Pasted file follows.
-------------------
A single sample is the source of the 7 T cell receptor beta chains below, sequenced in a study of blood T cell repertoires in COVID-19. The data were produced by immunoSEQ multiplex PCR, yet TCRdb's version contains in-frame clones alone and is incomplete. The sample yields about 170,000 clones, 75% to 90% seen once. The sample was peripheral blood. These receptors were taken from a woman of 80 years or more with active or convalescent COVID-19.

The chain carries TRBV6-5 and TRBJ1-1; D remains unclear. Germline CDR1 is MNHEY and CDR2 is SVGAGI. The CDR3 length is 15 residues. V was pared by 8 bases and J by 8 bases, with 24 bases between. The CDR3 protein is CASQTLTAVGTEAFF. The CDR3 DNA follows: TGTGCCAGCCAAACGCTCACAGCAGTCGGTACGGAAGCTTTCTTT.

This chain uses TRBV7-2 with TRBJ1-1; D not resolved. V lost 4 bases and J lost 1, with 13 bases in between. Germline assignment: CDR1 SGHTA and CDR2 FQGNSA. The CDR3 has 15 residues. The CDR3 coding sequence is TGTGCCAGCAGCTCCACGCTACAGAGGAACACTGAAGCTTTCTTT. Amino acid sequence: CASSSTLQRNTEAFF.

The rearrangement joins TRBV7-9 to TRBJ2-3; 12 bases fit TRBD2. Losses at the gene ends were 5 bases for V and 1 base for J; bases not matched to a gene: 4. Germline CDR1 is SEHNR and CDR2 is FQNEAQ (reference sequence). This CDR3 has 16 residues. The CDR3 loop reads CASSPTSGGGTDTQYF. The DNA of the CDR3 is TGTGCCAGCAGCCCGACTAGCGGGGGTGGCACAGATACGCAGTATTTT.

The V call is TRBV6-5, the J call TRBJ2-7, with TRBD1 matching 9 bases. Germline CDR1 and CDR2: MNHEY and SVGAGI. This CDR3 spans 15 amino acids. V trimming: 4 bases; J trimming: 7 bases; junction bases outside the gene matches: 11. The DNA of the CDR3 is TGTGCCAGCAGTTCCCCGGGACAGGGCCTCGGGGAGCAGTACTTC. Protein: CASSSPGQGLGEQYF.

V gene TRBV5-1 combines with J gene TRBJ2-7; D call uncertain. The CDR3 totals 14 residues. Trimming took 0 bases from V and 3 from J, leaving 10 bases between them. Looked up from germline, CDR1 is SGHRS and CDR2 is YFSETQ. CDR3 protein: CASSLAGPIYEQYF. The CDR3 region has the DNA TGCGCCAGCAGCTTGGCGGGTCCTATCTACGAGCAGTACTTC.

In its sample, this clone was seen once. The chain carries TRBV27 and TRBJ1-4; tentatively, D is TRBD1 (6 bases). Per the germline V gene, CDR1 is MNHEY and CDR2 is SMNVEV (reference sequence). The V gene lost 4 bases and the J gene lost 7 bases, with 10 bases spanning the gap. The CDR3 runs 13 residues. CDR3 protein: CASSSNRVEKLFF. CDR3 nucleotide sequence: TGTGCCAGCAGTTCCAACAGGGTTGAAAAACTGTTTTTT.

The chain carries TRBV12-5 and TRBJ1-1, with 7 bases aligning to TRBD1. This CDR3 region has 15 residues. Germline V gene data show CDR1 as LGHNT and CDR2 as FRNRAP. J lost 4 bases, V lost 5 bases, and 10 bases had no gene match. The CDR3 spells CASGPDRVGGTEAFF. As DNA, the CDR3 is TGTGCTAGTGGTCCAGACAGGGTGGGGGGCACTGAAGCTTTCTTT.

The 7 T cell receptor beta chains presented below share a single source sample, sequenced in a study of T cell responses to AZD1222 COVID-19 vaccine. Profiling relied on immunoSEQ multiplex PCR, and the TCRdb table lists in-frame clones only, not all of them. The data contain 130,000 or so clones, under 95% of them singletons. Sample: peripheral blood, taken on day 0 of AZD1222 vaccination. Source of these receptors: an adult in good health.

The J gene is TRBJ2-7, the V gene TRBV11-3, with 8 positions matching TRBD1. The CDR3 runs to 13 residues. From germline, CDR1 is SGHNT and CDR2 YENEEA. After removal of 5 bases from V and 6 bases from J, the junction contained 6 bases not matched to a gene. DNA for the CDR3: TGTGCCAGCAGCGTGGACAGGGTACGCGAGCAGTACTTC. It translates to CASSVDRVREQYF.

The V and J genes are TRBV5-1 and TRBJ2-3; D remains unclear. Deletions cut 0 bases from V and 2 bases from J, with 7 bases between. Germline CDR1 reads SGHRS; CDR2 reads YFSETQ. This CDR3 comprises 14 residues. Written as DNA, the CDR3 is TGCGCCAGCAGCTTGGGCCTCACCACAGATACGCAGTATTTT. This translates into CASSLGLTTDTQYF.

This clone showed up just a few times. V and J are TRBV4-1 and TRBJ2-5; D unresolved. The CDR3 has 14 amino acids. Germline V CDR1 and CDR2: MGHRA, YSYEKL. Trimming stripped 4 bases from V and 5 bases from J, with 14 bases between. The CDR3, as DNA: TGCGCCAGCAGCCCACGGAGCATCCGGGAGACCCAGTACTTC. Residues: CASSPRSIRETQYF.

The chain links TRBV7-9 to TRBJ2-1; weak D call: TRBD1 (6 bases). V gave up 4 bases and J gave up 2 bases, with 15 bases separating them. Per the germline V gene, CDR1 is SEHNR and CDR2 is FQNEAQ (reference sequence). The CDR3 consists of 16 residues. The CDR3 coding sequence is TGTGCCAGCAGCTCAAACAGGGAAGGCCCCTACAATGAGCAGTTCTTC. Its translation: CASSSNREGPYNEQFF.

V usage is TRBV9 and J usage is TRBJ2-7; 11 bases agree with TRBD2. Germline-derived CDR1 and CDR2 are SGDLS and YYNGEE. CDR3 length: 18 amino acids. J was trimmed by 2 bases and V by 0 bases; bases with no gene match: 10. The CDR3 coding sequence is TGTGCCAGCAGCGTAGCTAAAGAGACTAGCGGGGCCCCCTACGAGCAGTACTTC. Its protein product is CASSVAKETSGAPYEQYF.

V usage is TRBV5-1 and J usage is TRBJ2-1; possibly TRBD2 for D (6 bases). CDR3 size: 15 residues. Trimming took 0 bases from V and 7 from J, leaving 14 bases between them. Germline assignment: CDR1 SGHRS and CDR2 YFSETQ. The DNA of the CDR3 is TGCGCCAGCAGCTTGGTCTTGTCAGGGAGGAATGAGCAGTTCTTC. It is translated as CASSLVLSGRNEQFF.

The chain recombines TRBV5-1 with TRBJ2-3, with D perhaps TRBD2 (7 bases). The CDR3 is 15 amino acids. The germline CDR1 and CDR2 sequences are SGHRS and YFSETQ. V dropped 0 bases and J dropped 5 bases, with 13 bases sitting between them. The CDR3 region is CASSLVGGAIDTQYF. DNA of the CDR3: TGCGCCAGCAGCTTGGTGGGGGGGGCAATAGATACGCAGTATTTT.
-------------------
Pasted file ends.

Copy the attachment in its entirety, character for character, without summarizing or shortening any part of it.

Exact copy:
A single sample is the source of the 7 T cell receptor beta chains below, sequenced in a study of blood T cell repertoires in COVID-19. The data were produced by immunoSEQ multiplex PCR, yet TCRdb's version contains in-frame clones alone and is incomplete. The sample yields about 170,000 clones, 75% to 90% seen once. The sample was peripheral blood. These receptors were taken from a woman of 80 years or more with active or convalescent COVID-19.

The chain carries TRBV6-5 and TRBJ1-1; D remains unclear. Germline CDR1 is MNHEY and CDR2 is SVGAGI. The CDR3 length is 15 residues. V was pared by 8 bases and J by 8 bases, with 24 bases between. The CDR3 protein is CASQTLTAVGTEAFF. The CDR3 DNA follows: TGTGCCAGCCAAACGCTCACAGCAGTCGGTACGGAAGCTTTCTTT.

This chain uses TRBV7-2 with TRBJ1-1; D not resolved. V lost 4 bases and J lost 1, with 13 bases in between. Germline assignment: CDR1 SGHTA and CDR2 FQGNSA. The CDR3 has 15 residues. The CDR3 coding sequence is TGTGCCAGCAGCTCCACGCTACAGAGGAACACTGAAGCTTTCTTT. Amino acid sequence: CASSSTLQRNTEAFF.

The rearrangement joins TRBV7-9 to TRBJ2-3; 12 bases fit TRBD2. Losses at the gene ends were 5 bases for V and 1 base for J; bases not matched to a gene: 4. Germline CDR1 is SEHNR and CDR2 is FQNEAQ (reference sequence). This CDR3 has 16 residues. The CDR3 loop reads CASSPTSGGGTDTQYF. The DNA of the CDR3 is TGTGCCAGCAGCCCGACTAGCGGGGGTGGCACAGATACGCAGTATTTT.

The V call is TRBV6-5, the J call TRBJ2-7, with TRBD1 matching 9 bases. Germline CDR1 and CDR2: MNHEY and SVGAGI. This CDR3 spans 15 amino acids. V trimming: 4 bases; J trimming: 7 bases; junction bases outside the gene matches: 11. The DNA of the CDR3 is TGTGCCAGCAGTTCCCCGGGACAGGGCCTCGGGGAGCAGTACTTC. Protein: CASSSPGQGLGEQYF.

V gene TRBV5-1 combines with J gene TRBJ2-7; D call uncertain. The CDR3 totals 14 residues. Trimming took 0 bases from V and 3 from J, leaving 10 bases between them. Looked up from germline, CDR1 is SGHRS and CDR2 is YFSETQ. CDR3 protein: CASSLAGPIYEQYF. The CDR3 region has the DNA TGCGCCAGCAGCTTGGCGGGTCCTATCTACGAGCAGTACTTC.

In its sample, this clone was seen once. The chain carries TRBV27 and TRBJ1-4; tentatively, D is TRBD1 (6 bases). Per the germline V gene, CDR1 is MNHEY and CDR2 is SMNVEV (reference sequence). The V gene lost 4 bases and the J gene lost 7 bases, with 10 bases spanning the gap. The CDR3 runs 13 residues. CDR3 protein: CASSSNRVEKLFF. CDR3 nucleotide sequence: TGTGCCAGCAGTTCCAACAGGGTTGAAAAACTGTTTTTT.

The chain carries TRBV12-5 and TRBJ1-1, with 7 bases aligning to TRBD1. This CDR3 region has 15 residues. Germline V gene data show CDR1 as LGHNT and CDR2 as FRNRAP. J lost 4 bases, V lost 5 bases, and 10 bases had no gene match. The CDR3 spells CASGPDRVGGTEAFF. As DNA, the CDR3 is TGTGCTAGTGGTCCAGACAGGGTGGGGGGCACTGAAGCTTTCTTT.

The 7 T cell receptor beta chains presented below share a single source sample, sequenced in a study of T cell responses to AZD1222 COVID-19 vaccine. Profiling relied on immunoSEQ multiplex PCR, and the TCRdb table lists in-frame clones only, not all of them. The data contain 130,000 or so clones, under 95% of them singletons. Sample: peripheral blood, taken on day 0 of AZD1222 vaccination. Source of these receptors: an adult in good health.

The J gene is TRBJ2-7, the V gene TRBV11-3, with 8 positions matching TRBD1. The CDR3 runs to 13 residues. From germline, CDR1 is SGHNT and CDR2 YENEEA. After removal of 5 bases from V and 6 bases from J, the junction contained 6 bases not matched to a gene. DNA for the CDR3: TGTGCCAGCAGCGTGGACAGGGTACGCGAGCAGTACTTC. It translates to CASSVDRVREQYF.

The V and J genes are TRBV5-1 and TRBJ2-3; D remains unclear. Deletions cut 0 bases from V and 2 bases from J, with 7 bases between. Germline CDR1 reads SGHRS; CDR2 reads YFSETQ. This CDR3 comprises 14 residues. Written as DNA, the CDR3 is TGCGCCAGCAGCTTGGGCCTCACCACAGATACGCAGTATTTT. This translates into CASSLGLTTDTQYF.

This clone showed up just a few times. V and J are TRBV4-1 and TRBJ2-5; D unresolved. The CDR3 has 14 amino acids. Germline V CDR1 and CDR2: MGHRA, YSYEKL. Trimming stripped 4 bases from V and 5 bases from J, with 14 bases between. The CDR3, as DNA: TGCGCCAGCAGCCCACGGAGCATCCGGGAGACCCAGTACTTC. Residues: CASSPRSIRETQYF.

The chain links TRBV7-9 to TRBJ2-1; weak D call: TRBD1 (6 bases). V gave up 4 bases and J gave up 2 bases, with 15 bases separating them. Per the germline V gene, CDR1 is SEHNR and CDR2 is FQNEAQ (reference sequence). The CDR3 consists of 16 residues. The CDR3 coding sequence is TGTGCCAGCAGCTCAAACAGGGAAGGCCCCTACAATGAGCAGTTCTTC. Its translation: CASSSNREGPYNEQFF.

V usage is TRBV9 and J usage is TRBJ2-7; 11 bases agree with TRBD2. Germline-derived CDR1 and CDR2 are SGDLS and YYNGEE. CDR3 length: 18 amino acids. J was trimmed by 2 bases and V by 0 bases; bases with no gene match: 10. The CDR3 coding sequence is TGTGCCAGCAGCGTAGCTAAAGAGACTAGCGGGGCCCCCTACGAGCAGTACTTC. Its protein product is CASSVAKETSGAPYEQYF.

V usage is TRBV5-1 and J usage is TRBJ2-1; possibly TRBD2 for D (6 bases). CDR3 size: 15 residues. Trimming took 0 bases from V and 7 from J, leaving 14 bases between them. Germline assignment: CDR1 SGHRS and CDR2 YFSETQ. The DNA of the CDR3 is TGCGCCAGCAGCTTGGTCTTGTCAGGGAGGAATGAGCAGTTCTTC. It is translated as CASSLVLSGRNEQFF.

The chain recombines TRBV5-1 with TRBJ2-3, with D perhaps TRBD2 (7 bases). The CDR3 is 15 amino acids. The germline CDR1 and CDR2 sequences are SGHRS and YFSETQ. V dropped 0 bases and J dropped 5 bases, with 13 bases sitting between them. The CDR3 region is CASSLVGGAIDTQYF. DNA of the CDR3: TGCGCCAGCAGCTTGGTGGGGGGGGCAATAGATACGCAGTATTTT.